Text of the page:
House Speaker Newt Gingrich joins with President Clinton in applauding… (Ruth Fremson / Associated…)
On the same day that former President Clinton accused former House Speaker Newt Gingrich of taking undue credit for balancing the federal budget during Clinton’s administration in the 1990s, the onetime rivals shied away from stirring up any more controversy over their past animosity as they appeared in back-to-back interviews Tuesday night on Fox News.
Clinton, who is making the media rounds and promoting his new book, “Back to Work,” sat down with Fox host Bill O’Reilly for a candid talk that veered somewhat uncomfortably into the topic of the upcoming presidential election.
Clinton seemed caught off guard when O’Reilly asked if he respects Gingrich, who led Republicans to a major victory during the 1994 midterm elections largely by stoking deep opposition to Clinton, who was then in his first years as president.
“I respect his ability to think and do,” Clinton said after a long pause. “And I eventually hammered out a really productive relationship with him.”
O’Reilly pressed on, asking Clinton if he respects Gingrich “as a man.”
“I don’t disrespect anybody who works with me in good faith,” he said. “I think he was way more political than I would have been. He’s defended what he called ‘scorched earth politics,’ and I certainly was the beneficiary of it.”
Clinton conceded that he did view Gingrich as an enemy, “until he got to be speaker and until the government shutdown [of 1995 and 1996] changed the public mood.” Gingrich was speaker from 1995 until 1999.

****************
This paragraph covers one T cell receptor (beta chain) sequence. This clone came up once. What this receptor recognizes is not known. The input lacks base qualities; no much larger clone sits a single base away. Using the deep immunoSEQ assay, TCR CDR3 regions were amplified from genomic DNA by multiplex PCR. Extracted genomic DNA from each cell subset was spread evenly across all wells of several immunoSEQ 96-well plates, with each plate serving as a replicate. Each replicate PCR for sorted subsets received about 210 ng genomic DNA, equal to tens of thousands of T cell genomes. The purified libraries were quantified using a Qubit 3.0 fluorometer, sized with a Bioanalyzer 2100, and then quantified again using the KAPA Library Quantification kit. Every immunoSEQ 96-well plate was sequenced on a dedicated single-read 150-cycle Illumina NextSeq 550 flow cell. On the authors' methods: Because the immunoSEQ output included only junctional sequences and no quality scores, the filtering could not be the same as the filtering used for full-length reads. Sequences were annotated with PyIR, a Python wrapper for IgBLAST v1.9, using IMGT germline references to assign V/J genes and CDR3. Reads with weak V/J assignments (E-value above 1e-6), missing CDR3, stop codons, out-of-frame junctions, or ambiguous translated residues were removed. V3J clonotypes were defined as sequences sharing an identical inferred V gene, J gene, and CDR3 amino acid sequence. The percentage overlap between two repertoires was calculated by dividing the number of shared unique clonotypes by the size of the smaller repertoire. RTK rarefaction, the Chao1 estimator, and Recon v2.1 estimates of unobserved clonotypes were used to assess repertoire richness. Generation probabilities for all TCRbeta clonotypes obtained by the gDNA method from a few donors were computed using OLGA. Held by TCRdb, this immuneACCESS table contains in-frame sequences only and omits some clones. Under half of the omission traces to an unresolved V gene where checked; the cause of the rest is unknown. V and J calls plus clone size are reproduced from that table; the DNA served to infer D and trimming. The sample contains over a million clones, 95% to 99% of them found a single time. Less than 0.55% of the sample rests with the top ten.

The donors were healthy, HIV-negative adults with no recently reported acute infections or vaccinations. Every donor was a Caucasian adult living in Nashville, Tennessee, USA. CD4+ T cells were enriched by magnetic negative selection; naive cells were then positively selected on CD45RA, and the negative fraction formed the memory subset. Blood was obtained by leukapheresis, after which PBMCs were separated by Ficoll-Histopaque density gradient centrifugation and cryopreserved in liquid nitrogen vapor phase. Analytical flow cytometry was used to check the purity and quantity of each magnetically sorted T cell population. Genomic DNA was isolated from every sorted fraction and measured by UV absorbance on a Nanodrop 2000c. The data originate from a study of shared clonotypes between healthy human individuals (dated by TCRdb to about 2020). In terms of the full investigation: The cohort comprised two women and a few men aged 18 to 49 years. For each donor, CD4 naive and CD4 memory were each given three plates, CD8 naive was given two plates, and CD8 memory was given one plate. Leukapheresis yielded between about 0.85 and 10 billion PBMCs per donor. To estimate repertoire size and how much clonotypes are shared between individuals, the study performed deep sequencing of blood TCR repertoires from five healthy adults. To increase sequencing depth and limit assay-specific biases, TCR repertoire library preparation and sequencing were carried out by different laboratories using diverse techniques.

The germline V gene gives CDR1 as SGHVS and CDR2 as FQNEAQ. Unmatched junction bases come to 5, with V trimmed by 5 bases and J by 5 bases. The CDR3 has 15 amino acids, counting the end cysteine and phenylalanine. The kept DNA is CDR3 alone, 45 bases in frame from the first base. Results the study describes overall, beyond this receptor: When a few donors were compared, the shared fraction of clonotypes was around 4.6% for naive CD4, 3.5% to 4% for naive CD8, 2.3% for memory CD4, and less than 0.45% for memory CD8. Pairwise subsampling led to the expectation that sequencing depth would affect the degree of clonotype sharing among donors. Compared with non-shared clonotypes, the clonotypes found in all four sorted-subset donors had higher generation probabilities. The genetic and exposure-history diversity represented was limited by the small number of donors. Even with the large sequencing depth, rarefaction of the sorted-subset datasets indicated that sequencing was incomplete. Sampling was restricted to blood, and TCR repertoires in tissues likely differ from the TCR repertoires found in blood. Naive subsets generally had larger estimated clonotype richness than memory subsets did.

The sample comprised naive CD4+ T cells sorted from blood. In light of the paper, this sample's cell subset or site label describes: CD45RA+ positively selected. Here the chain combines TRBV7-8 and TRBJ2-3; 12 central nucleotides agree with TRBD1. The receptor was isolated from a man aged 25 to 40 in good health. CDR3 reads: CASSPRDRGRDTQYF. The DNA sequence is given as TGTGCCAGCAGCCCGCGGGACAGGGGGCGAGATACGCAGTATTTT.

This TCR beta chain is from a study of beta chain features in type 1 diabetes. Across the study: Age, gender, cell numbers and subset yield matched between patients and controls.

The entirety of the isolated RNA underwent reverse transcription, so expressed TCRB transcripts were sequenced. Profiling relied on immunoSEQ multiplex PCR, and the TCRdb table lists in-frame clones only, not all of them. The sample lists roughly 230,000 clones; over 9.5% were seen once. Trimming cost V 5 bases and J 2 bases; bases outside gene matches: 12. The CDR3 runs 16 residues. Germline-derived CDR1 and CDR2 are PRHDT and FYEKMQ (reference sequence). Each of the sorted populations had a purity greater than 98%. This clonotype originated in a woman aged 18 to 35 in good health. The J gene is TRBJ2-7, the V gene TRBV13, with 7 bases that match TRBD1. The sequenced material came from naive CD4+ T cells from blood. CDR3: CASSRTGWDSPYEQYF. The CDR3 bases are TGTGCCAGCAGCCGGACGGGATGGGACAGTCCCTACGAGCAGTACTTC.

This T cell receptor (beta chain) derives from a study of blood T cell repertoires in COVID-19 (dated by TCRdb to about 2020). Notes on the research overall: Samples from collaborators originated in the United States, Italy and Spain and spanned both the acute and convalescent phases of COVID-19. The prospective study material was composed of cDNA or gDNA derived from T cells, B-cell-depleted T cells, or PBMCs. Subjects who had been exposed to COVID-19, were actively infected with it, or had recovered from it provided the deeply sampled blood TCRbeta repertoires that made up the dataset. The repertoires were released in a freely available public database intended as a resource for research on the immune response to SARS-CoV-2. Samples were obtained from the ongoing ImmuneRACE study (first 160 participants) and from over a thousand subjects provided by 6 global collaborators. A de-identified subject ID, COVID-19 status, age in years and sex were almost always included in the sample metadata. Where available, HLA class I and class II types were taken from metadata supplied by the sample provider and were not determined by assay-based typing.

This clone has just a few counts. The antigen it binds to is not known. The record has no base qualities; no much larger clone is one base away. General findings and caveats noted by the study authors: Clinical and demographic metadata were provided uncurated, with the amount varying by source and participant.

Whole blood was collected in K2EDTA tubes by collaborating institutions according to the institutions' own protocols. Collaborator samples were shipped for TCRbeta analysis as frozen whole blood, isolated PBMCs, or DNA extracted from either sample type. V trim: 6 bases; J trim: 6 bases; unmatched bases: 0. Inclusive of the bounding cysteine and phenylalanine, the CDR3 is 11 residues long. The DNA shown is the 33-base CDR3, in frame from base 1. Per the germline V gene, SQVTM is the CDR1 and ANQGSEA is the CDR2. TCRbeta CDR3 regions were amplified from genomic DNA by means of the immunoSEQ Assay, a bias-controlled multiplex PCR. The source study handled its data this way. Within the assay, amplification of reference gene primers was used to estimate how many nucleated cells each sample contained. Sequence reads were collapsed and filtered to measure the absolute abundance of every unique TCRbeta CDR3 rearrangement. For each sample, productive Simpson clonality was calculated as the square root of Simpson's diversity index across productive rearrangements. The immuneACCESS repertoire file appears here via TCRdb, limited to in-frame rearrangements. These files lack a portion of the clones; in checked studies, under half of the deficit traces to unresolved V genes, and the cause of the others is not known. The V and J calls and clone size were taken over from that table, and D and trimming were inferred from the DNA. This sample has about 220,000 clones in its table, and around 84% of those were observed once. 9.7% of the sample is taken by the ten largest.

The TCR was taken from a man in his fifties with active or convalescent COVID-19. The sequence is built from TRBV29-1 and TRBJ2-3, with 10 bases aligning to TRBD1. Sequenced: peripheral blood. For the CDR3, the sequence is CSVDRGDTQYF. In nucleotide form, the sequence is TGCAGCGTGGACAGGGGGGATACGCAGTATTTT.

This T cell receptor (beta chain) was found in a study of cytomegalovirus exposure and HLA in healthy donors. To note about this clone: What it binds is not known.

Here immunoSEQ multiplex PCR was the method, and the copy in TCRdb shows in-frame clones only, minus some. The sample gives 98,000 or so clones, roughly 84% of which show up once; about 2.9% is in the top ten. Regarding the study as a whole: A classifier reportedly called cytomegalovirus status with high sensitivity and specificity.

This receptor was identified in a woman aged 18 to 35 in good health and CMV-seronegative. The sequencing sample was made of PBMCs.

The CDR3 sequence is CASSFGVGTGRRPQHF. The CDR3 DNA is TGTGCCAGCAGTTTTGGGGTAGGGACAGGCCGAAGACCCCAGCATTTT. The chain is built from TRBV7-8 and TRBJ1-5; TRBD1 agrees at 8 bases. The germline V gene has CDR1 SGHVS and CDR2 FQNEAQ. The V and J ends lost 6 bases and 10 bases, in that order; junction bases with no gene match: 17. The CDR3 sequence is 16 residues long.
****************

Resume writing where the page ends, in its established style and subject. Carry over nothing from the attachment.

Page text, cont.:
Clinton said he’ll vote for President Obama next year. He wouldn’t entertain O’Reilly’s request that he put partisan loyalties aside and discuss the merits of Gingrich’s candidacy.
“Remember, his wife’s in the Cabinet, and he’s a loyal Democrat,” Gingrich said. “What is he going to say? ‘Oh, I really like Newt Gingrich a lot and I’d really vote for him over Obama?’ I mean, he can’t do that. He’s clearly committed to President Obama.”
Although Gingrich was known for “scorched earth politics” in the 1990s, he has kept his presidential campaign largely positive. He kept that theme going as he discussed Clinton.
“I respect Bill Clinton,” he said. “I think Bill Clinton’s had a long career. He’s been very durable. He’s done very positive things with his post-presidency. And you have to say that he’s a very serious person, and one who’s worked very hard.”
Of their relationship in the 1990s, Gingrich said: “I think you’d have to say that there was something going on there that allowed a liberal Democrat and a conservative Republican to put the country first in a way that, unfortunately, President Obama, you can’t find.”